In 2017, the recorded music market grew by 8.1% worldwide. This was the third growth year in a row, and the highest growth rate since the music industry body IFPI started tracking these numbers in 1997.

This doesn’t mean that piracy has no effect at all, of course. Still, there is still plenty of room to grow, despite this disappearance of the highly profitable CD format. Times have changed, but people are still willing to pay for music.

It’s worth noting that a lot of growth is coming from streaming services, which are good for more than half of all recorded music revenues in the US today. This also happens to be the platform that Metallica has ignored for years.

It took until the release of the 2016 album “Hardwired… to Self-Destruct” until the band embraced streaming more broadly.

Metallica now wants to make sure that their work is accessible legally, even though the outlet is not ideal in their view. This, ironically, means that their work is available on Napster again, as it’s a legal streaming service now.

“We want to be accessible, and you need to have a mixture that you’re accessible on all the modern fronts,” Hammett says in the interview. And indeed, that’s a wise strategy if you want to prevent people from pirating.

Source: TF, for the latest info on copyright, file-sharing, torrent sites and more. We also have VPN reviews, discounts, offers and coupons.

From Framework to Function: Deploying AWS Lambda Functions for Java 8 using Apache Maven Archetype

Post Syndicated from Ryosuke Iwanaga original https://aws.amazon.com/blogs/compute/from-framework-to-function-deploying-aws-lambda-functions-for-java-8-using-apache-maven-archetype/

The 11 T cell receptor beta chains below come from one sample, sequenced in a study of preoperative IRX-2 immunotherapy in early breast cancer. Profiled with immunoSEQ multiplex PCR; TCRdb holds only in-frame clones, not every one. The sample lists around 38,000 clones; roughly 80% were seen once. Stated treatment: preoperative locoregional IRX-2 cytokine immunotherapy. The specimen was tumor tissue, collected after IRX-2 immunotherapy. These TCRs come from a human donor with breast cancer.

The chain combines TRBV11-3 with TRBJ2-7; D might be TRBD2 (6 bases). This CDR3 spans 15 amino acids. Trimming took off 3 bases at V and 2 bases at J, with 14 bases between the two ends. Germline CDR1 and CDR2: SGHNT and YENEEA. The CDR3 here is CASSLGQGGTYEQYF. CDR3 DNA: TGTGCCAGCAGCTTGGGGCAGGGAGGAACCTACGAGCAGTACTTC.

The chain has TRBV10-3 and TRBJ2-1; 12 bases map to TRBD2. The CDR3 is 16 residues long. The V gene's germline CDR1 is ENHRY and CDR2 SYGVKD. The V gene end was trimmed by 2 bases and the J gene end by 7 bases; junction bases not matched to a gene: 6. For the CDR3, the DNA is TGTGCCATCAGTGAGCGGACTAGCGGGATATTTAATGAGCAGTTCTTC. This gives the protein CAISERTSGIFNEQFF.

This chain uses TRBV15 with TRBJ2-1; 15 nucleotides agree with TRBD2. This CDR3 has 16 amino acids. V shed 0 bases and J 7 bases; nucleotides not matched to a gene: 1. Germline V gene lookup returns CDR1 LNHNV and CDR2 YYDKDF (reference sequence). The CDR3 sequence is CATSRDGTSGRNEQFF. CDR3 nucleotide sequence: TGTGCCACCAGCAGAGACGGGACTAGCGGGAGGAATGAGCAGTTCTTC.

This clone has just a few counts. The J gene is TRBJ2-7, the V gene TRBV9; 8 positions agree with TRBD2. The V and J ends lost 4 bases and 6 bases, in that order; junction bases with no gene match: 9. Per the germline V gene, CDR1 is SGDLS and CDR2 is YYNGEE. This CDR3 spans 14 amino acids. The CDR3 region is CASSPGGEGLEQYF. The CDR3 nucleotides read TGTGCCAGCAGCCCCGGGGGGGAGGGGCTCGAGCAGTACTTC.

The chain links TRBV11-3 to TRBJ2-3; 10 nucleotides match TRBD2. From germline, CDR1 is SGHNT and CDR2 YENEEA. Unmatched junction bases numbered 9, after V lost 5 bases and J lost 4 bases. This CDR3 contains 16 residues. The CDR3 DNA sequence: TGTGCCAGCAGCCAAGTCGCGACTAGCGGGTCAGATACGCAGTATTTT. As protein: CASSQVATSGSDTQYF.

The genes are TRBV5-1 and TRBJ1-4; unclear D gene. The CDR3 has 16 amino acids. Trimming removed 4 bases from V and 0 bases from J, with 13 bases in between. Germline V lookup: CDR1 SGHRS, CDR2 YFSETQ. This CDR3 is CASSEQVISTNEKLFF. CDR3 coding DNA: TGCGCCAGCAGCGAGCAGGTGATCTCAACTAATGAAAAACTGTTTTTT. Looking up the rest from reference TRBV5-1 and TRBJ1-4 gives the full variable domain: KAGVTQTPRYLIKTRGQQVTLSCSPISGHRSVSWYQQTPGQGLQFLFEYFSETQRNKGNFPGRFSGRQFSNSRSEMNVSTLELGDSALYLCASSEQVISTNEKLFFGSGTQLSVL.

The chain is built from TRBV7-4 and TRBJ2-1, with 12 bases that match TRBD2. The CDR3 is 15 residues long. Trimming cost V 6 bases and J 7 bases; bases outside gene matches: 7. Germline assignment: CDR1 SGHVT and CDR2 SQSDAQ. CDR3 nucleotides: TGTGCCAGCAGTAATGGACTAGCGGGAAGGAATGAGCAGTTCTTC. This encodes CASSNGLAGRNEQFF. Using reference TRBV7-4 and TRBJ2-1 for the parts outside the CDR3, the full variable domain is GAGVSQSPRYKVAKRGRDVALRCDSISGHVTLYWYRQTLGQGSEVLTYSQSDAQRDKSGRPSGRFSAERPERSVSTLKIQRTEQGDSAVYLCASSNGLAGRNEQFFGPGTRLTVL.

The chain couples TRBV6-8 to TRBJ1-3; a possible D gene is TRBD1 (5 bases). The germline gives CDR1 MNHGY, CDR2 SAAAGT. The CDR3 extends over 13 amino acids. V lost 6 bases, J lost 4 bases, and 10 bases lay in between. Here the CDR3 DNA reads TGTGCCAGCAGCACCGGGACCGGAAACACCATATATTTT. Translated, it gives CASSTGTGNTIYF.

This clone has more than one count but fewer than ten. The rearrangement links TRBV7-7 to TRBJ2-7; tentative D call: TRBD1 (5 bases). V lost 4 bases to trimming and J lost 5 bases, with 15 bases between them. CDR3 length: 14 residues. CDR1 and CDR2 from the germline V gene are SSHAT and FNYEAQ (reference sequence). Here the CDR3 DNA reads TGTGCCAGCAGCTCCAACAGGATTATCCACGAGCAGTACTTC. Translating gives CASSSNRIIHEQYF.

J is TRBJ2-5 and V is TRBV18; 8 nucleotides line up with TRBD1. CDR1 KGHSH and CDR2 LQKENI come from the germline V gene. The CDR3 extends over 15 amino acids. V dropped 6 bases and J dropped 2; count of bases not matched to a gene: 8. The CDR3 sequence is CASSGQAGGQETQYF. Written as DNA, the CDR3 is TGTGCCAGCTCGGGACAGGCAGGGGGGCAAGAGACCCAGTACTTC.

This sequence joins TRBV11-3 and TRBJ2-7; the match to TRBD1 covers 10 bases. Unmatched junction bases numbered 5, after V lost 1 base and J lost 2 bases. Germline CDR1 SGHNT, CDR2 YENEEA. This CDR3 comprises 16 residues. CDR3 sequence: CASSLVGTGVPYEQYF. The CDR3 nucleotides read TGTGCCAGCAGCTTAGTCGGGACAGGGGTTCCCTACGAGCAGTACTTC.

As a serverless computing platform that supports Java 8 runtime, AWS Lambda makes it easy to run any type of Java function simply by uploading a JAR file. To help define not only a Lambda serverless application but also Amazon API Gateway, Amazon DynamoDB, and other related services, the AWS Serverless Application Model (SAM) allows developers to use a simple AWS CloudFormation template.

AWS provides the AWS Toolkit for Eclipse that supports both Lambda and SAM. AWS also gives customers an easy way to create Lambda functions and SAM applications in Java using the AWS Command Line Interface (AWS CLI). After you build a JAR file, all you have to do is type the following commands:

aws cloudformation package 
aws cloudformation deploy

To consolidate these steps, customers can use Archetype by Apache Maven. Archetype uses a predefined package template that makes getting started to develop a function exceptionally simple.

In this post, I introduce a Maven archetype that allows you to create a skeleton of AWS SAM for a Java function. Using this archetype, you can generate a sample Java code example and an accompanying SAM template to deploy it on AWS Lambda by a single Maven action.